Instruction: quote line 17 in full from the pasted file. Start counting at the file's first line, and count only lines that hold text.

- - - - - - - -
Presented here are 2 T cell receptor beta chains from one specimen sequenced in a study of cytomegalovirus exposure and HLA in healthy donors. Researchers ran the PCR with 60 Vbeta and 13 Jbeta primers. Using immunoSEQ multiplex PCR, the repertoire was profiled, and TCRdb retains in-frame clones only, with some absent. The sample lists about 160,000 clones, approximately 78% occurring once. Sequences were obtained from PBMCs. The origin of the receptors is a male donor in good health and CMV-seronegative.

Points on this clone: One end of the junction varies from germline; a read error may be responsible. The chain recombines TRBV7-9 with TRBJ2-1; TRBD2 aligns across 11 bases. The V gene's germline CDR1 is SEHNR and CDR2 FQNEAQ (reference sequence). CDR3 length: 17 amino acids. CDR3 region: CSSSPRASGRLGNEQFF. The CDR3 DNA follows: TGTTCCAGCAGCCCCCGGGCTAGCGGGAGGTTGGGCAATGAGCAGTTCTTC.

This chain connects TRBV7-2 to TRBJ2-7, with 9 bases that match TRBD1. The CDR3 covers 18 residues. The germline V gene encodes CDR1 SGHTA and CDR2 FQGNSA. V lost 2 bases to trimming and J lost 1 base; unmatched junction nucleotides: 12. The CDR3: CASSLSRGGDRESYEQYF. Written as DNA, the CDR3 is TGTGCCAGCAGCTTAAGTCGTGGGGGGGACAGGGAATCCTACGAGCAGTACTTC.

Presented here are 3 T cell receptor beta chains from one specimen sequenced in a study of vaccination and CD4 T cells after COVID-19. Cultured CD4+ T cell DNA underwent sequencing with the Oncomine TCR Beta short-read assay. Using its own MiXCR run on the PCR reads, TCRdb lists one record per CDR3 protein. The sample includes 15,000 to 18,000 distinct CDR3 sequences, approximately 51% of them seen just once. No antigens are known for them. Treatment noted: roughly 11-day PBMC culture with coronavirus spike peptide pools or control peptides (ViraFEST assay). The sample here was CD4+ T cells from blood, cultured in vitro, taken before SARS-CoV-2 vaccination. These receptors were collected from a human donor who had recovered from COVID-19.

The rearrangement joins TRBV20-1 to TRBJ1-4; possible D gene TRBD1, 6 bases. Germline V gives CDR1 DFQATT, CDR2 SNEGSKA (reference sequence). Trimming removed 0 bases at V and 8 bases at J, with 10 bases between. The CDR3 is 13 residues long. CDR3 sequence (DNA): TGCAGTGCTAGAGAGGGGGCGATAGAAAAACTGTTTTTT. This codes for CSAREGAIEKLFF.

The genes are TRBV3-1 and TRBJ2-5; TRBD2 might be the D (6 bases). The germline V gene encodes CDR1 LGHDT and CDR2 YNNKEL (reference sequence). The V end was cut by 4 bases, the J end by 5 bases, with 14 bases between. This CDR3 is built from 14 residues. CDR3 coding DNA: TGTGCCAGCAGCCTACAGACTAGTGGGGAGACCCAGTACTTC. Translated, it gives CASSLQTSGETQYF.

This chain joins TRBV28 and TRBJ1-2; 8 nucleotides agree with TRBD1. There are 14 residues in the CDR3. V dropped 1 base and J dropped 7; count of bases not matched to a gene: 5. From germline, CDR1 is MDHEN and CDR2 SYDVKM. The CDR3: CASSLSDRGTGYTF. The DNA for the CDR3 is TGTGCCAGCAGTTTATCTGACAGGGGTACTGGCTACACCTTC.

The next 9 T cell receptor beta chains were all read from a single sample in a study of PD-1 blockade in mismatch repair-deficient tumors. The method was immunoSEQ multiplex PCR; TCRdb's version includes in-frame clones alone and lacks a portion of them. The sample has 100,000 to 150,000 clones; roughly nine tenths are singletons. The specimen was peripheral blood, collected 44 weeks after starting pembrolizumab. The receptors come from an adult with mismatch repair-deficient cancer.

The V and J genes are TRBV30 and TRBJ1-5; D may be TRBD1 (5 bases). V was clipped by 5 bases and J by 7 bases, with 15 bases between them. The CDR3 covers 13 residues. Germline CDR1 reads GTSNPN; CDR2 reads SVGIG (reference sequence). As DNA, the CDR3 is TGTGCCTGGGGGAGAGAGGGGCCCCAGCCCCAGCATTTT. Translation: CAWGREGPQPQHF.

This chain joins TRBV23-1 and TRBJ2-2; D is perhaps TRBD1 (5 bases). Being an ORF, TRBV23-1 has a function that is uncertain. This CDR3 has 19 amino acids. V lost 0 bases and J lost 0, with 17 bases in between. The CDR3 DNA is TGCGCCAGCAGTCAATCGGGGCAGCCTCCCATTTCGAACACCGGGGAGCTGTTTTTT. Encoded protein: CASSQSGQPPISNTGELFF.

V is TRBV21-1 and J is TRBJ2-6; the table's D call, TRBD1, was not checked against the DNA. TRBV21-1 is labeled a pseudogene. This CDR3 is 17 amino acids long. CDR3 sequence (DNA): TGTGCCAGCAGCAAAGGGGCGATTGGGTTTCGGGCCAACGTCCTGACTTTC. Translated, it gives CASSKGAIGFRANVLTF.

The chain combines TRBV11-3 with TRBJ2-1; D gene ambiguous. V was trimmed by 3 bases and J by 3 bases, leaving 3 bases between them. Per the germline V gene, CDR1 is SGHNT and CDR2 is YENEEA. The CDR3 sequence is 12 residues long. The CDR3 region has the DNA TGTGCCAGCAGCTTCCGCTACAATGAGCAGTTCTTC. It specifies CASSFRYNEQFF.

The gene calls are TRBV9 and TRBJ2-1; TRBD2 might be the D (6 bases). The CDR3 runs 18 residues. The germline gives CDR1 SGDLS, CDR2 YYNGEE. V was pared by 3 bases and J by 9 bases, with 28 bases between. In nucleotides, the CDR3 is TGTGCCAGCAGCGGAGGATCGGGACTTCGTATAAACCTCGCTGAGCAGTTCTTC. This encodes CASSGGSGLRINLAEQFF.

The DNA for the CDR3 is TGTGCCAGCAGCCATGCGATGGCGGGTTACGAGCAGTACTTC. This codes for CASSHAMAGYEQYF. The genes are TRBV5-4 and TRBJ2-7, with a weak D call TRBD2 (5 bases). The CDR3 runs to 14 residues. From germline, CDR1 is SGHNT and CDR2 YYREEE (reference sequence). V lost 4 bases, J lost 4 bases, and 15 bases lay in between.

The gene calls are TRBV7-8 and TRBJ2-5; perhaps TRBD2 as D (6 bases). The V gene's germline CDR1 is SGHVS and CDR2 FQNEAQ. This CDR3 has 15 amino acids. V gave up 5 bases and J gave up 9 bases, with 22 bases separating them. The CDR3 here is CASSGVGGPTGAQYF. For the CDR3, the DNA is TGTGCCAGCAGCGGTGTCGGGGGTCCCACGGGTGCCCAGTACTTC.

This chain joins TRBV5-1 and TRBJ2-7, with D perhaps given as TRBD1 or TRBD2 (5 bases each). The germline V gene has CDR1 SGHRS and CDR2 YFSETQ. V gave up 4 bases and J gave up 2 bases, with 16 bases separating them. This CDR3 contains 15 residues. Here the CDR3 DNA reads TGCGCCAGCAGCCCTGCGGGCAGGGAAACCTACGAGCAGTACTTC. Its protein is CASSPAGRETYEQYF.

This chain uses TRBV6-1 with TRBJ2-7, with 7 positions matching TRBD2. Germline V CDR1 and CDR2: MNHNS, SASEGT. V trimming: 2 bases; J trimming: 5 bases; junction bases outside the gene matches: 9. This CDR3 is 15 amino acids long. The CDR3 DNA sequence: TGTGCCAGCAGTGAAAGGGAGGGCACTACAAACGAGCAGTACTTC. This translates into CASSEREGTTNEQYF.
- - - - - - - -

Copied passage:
This chain uses TRBV6-1 with TRBJ2-7, with 7 positions matching TRBD2. Germline V CDR1 and CDR2: MNHNS, SASEGT. V trimming: 2 bases; J trimming: 5 bases; junction bases outside the gene matches: 9. This CDR3 is 15 amino acids long. The CDR3 DNA sequence: TGTGCCAGCAGTGAAAGGGAGGGCACTACAAACGAGCAGTACTTC. This translates into CASSEREGTTNEQYF.